Audrey joined the UNICEF foundation and gave many        years of her life to help fight causes for the children of the poor world.









  • Audrey was fluent in Dutch, English, Flemish, French, Italian and Spanish.
  • Under the difficult circumstances of World War II, Audrey ate tulip bulbs and tried to bake grass into bread.
  • In fact, Audrey turned down the lead role in George Stevens’ Diary of Anne Frank because, as a young girl in Holland during the war, she witnessed Nazi soldiers publicly executing people and herding Jews onto railroad cars to be sent to death camps. Audrey identified with Anne’s story of Nazi-occupied Amsterdam so much that she claimed her participation in the 1959 film would have been much too realistic and painful in memories.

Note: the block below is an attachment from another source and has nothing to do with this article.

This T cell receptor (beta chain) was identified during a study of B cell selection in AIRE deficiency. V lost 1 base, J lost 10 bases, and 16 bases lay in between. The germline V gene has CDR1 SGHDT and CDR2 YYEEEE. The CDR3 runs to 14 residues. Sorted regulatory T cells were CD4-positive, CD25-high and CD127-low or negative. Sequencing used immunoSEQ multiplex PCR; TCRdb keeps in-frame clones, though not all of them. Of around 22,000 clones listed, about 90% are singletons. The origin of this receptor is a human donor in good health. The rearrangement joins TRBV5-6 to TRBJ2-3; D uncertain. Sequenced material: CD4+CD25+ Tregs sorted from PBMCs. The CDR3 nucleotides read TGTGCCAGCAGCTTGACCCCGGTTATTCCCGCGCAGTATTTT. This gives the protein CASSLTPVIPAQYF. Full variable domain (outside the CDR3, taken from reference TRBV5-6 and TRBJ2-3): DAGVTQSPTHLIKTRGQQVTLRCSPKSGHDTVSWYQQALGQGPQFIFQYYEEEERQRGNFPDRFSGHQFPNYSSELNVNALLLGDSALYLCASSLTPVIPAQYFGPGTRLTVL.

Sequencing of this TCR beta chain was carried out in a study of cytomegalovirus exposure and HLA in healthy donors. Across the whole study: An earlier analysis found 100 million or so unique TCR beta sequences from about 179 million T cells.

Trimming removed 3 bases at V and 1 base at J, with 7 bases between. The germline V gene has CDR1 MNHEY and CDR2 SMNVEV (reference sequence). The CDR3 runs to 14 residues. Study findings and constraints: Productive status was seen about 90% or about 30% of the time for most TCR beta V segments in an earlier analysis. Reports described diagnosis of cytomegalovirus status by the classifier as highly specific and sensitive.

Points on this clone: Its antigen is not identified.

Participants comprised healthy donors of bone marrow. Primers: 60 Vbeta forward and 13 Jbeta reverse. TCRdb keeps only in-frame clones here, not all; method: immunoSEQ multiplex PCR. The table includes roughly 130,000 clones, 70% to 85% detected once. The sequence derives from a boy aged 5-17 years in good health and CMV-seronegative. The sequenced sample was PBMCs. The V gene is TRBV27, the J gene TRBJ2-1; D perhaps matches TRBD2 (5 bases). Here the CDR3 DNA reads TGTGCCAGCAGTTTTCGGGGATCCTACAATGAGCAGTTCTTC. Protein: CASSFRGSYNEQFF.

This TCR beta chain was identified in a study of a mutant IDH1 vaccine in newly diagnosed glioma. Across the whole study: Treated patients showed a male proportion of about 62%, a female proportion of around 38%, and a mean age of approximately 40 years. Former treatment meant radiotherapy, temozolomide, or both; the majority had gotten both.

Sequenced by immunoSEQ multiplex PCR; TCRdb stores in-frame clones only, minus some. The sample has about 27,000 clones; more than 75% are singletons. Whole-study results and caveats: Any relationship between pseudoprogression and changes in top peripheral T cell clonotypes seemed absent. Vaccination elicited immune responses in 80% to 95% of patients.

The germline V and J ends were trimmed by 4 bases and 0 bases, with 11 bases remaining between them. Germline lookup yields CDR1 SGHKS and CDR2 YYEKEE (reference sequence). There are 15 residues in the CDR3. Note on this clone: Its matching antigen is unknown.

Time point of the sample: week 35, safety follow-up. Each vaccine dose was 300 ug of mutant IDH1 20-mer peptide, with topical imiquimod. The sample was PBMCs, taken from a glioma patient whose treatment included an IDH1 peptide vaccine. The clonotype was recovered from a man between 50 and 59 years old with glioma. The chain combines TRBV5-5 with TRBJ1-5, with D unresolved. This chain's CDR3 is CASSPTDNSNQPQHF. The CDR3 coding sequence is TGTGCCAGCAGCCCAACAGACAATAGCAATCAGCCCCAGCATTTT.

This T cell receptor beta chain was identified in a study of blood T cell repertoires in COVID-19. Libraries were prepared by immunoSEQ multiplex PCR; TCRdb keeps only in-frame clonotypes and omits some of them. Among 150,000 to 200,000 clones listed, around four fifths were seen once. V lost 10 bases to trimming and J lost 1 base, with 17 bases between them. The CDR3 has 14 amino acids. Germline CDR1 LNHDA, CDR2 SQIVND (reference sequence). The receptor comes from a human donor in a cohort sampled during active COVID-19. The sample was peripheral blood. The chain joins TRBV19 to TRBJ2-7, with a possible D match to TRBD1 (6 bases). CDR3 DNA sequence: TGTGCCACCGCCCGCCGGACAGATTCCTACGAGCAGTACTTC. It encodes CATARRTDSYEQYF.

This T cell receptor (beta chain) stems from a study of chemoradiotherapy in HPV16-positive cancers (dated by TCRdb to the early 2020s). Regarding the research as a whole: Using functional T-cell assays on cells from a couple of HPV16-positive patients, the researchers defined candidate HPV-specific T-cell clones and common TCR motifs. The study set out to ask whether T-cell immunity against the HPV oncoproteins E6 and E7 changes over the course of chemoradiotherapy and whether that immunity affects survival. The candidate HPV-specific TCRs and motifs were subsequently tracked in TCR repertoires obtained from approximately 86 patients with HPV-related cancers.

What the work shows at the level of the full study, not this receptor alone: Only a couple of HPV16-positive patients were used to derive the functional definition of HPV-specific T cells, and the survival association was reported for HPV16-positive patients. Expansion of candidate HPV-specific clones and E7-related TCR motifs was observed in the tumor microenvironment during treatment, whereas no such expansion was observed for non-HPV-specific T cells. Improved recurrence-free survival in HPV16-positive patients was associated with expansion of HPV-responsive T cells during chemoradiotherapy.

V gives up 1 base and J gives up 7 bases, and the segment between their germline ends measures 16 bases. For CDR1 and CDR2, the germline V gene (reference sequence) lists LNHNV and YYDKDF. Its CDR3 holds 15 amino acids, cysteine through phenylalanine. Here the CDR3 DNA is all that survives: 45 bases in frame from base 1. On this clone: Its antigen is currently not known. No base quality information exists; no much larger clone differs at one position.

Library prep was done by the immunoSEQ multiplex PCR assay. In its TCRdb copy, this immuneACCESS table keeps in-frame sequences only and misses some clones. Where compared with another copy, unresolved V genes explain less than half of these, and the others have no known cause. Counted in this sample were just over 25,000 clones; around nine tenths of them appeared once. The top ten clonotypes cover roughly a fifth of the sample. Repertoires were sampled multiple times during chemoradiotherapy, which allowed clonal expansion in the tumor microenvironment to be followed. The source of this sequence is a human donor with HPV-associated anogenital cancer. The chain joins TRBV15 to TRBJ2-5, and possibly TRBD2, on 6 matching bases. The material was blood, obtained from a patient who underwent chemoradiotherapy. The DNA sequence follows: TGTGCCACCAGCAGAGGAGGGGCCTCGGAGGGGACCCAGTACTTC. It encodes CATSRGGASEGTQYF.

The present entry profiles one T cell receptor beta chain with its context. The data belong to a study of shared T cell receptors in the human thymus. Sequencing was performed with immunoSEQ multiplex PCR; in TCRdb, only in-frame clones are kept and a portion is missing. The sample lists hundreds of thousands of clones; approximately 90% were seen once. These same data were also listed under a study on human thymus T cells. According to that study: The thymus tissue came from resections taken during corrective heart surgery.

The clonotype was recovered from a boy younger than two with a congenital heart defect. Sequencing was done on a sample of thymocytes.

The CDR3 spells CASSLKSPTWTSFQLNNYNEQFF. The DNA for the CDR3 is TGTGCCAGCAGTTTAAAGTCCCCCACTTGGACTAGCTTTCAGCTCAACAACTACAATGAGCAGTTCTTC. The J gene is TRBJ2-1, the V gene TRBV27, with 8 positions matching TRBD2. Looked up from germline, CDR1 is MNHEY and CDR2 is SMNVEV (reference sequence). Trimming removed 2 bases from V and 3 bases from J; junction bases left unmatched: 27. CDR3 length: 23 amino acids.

• During World War II, 16-year-old Audrey was a volunteer nurse in a Dutch hospital. During the battle of Arnhem, her hospital received many wounded Allied soldiers. One of the injured soldiers that young Audrey helped nurse back to health was a young British paratrooper and future director named Terence Young. More than 20 years later, Young directed Hepburn in his thriller, Wait Until Dark (1967).
  • Audrey was a special ambassador to the United Nations UNICEF Fund for helping children in Latin America and Africa, from 1988 to 1993
  • She herself was involved in an underground communication ring in Nazi-occupied Holland. It is believed that part of the reason she was such a small woman was because of the hunger and poor conditions she lived under at that time. She was a recipient of some of hte first UNICEF food supplies to ever be delivered. This is why she was such a supporter of UNICEF. 


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